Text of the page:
Organizations Urge Senate Passing of Water Resources Development Act

July 1, 2016
Eighty-six organizations, including APWA, join letter to Senate

The American Public Works Assn. (APWA) joins 86 organizations—including the U.S. Chamber of Commerce, the American Assn. of Port Authorities and the American Society of Civil Engineers—in a letter to the Senate majority leader, Sen. Mitch McConnell (R-KY), and Senate minority leader, Sen. Harry Reid (D-NV), urging the Senate to consider and pass S. 2848, the Water Resources Development Act (WRDA) of 2016, which would authorize nearly $10 billion over 10 years for water-related infrastructure projects, as well as drinking and clean water infrastructure.

The Senate Environment and Public Works Committee passed the current WRDA bill in April, 2016, showing a commitment to the nation’s critical water resources infrastructure by authorizing the Army Corps of Engineers projects and making improvements to ports, inland harbors, waterways, dams and flood control systems. The bill would also provide $220 million in direct emergency assistance for drinking water crises in communities, such as the Flint, Mich., water contamination.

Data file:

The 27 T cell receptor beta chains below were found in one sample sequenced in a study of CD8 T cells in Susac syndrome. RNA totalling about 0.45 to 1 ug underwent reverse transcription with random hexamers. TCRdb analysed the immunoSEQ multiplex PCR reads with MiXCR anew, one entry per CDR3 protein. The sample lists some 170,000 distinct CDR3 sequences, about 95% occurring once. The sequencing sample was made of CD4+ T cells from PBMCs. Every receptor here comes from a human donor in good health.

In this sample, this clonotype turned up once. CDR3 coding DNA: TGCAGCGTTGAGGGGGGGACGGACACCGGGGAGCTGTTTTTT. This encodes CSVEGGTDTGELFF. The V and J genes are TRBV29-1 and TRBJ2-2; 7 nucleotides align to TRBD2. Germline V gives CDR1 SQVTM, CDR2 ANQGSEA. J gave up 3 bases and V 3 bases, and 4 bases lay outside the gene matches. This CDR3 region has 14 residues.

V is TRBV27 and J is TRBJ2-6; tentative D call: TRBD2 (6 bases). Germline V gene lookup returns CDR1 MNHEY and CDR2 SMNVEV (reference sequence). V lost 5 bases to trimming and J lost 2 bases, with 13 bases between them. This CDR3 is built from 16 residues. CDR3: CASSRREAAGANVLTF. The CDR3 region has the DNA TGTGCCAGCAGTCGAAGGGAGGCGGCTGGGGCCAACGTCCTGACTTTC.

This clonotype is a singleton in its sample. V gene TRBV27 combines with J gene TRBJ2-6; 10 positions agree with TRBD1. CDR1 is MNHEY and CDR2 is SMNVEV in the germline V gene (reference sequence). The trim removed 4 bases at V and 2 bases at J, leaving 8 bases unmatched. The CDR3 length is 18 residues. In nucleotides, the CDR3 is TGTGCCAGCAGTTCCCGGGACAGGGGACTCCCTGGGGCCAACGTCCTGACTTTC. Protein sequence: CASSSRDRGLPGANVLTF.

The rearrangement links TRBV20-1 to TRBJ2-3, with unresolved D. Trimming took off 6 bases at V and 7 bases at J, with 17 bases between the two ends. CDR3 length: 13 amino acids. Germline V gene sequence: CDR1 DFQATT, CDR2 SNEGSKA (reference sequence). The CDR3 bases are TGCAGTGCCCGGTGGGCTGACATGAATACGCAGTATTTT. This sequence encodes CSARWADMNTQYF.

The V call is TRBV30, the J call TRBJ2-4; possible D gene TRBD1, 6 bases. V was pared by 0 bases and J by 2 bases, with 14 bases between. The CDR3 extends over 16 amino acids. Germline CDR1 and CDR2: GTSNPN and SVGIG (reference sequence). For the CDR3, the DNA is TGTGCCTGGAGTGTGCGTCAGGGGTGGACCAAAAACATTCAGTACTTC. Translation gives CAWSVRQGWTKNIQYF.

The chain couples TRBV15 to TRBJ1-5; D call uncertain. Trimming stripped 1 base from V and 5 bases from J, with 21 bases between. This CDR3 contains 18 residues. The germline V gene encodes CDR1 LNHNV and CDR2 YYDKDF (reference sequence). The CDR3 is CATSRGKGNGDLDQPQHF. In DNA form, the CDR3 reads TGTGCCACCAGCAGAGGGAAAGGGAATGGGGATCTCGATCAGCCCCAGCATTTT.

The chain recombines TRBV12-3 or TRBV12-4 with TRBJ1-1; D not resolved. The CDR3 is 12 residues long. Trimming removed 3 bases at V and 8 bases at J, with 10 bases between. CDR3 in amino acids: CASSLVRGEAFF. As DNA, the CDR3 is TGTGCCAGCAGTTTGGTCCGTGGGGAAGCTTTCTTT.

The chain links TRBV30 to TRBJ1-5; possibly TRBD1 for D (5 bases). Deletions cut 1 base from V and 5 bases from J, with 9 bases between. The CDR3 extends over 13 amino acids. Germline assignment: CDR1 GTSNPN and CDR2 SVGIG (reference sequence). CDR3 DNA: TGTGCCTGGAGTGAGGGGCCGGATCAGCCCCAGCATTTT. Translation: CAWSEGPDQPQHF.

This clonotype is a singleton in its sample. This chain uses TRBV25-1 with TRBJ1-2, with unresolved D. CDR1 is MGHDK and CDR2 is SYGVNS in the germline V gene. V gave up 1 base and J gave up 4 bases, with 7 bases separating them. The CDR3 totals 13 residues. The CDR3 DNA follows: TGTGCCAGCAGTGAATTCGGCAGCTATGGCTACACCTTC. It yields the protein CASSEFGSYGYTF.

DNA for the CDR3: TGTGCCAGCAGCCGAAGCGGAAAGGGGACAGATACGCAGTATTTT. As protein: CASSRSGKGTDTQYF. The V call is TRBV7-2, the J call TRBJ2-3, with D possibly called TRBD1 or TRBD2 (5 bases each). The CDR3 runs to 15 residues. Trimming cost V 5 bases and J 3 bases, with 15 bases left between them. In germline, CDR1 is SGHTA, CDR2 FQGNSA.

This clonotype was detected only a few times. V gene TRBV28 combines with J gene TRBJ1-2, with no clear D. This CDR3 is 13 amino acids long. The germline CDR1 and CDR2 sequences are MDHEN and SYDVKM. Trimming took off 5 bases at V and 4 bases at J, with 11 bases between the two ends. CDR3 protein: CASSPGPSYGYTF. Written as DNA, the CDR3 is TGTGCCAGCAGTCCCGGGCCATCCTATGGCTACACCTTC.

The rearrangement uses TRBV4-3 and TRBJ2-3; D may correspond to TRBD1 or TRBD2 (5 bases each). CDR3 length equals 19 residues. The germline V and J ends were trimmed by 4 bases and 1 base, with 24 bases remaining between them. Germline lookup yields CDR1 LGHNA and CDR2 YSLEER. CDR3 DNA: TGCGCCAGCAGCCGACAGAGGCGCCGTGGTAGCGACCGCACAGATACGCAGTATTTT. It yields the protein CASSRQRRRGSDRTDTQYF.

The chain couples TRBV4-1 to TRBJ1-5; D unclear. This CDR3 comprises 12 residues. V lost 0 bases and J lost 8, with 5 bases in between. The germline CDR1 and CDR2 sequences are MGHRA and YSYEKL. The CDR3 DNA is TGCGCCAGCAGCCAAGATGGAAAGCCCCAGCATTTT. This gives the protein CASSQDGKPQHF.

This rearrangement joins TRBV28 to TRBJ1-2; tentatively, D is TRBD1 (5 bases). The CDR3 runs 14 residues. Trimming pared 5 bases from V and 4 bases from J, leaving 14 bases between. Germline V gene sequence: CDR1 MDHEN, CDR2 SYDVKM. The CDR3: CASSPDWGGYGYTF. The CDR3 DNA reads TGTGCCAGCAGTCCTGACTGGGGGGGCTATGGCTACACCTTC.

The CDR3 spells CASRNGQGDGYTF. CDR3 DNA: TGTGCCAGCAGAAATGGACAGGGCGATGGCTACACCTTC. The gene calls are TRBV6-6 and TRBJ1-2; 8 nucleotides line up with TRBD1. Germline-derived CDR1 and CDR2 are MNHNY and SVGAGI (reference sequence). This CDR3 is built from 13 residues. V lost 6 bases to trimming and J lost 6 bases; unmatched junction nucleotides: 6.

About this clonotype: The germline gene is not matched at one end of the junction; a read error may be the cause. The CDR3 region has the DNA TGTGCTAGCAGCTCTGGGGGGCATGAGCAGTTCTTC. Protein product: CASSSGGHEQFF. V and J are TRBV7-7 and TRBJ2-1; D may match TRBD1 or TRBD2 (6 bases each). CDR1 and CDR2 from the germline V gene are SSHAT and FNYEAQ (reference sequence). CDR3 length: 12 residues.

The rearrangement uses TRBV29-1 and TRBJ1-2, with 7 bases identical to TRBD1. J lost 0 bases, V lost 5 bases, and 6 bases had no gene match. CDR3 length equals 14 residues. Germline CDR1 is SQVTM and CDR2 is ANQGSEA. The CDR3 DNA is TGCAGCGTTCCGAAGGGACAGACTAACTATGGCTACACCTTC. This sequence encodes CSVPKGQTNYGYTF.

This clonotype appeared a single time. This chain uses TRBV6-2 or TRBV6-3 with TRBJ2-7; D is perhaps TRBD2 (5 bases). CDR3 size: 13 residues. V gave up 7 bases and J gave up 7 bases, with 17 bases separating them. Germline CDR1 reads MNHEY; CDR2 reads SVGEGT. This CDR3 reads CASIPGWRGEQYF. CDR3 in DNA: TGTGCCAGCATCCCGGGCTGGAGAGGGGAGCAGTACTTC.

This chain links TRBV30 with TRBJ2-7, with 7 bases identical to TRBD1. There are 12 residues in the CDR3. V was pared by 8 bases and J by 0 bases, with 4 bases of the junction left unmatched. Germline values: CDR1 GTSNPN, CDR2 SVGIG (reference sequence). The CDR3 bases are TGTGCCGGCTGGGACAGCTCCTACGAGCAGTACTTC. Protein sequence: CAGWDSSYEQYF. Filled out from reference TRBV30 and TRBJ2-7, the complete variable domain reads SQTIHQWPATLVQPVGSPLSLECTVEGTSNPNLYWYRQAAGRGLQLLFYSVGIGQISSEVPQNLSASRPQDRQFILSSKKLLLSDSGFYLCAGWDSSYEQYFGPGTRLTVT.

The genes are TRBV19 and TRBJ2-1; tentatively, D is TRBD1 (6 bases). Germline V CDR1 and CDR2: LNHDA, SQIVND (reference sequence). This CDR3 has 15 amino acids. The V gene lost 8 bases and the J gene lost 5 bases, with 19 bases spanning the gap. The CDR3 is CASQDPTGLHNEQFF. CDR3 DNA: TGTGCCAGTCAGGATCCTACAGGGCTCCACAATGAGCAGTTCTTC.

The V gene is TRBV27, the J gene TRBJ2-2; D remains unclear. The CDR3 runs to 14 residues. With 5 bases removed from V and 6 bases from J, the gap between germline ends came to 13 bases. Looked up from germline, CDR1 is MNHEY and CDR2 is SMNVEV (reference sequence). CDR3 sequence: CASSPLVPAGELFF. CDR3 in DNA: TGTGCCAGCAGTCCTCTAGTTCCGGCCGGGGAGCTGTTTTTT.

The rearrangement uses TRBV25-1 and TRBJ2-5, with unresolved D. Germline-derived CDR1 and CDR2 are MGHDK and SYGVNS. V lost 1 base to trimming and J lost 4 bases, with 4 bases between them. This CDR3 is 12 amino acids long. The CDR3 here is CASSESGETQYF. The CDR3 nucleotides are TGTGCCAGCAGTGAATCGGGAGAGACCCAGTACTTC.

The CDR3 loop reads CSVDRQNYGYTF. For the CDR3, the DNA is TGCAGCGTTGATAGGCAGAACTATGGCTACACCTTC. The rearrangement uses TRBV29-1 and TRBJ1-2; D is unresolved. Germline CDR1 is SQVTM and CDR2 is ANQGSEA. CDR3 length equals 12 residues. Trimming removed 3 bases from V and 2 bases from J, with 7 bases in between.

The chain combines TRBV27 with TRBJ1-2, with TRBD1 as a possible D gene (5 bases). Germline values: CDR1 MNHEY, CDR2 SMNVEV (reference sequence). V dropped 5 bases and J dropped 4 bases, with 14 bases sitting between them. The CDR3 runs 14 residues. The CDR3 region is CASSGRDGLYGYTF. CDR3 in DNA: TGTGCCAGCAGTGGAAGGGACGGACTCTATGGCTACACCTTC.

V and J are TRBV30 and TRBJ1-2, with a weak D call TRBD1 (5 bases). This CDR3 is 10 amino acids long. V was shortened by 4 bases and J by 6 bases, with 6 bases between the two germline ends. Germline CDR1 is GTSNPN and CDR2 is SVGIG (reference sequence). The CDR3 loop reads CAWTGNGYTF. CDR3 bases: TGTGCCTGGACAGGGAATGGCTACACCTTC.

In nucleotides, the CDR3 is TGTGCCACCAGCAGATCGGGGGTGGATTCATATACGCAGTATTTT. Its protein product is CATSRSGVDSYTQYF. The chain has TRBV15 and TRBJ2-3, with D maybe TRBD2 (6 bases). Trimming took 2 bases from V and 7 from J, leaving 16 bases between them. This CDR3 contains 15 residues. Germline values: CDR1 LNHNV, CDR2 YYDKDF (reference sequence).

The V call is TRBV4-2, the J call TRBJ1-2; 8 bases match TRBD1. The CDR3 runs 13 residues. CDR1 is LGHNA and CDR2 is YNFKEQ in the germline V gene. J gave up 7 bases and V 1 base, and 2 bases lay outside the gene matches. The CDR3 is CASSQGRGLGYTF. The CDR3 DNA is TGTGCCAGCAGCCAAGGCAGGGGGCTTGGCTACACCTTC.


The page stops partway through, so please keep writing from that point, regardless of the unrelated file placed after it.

“APWA joins this large group of 86 organizations in urging the full Senate to pass WRDA because the state of the nation’s water resources infrastructure is critical to our economy, public health, safety, preservation and enhancement of our environmental resources,” said APWA Executive Director, Scott D. Grayson. “Our members, representing over 29,000 public works professionals who are the stewards of public infrastructure, understand the importance of efficient, reliable, and cost-effective water infrastructure, and believe maintaining a 10 year cycle for the bill will help ensure project and program efficiency and continuity. Further, with the current flooding around the U.S., it is important to mitigate risk upfront to provide protection and reduce economic loss and disaster recovery costs." 

The 86 organizations signing onto the letter include manufacturers, engineers, water organizations, and other affiliated water infrastructure-related organizations and companies, including the American Council of Engineering Companies, the Nature Conservancy, flood control agencies and local government groups. For more information about APWA Advocacy and Government Affairs, visit the website at 

Source: American Public Works Assn.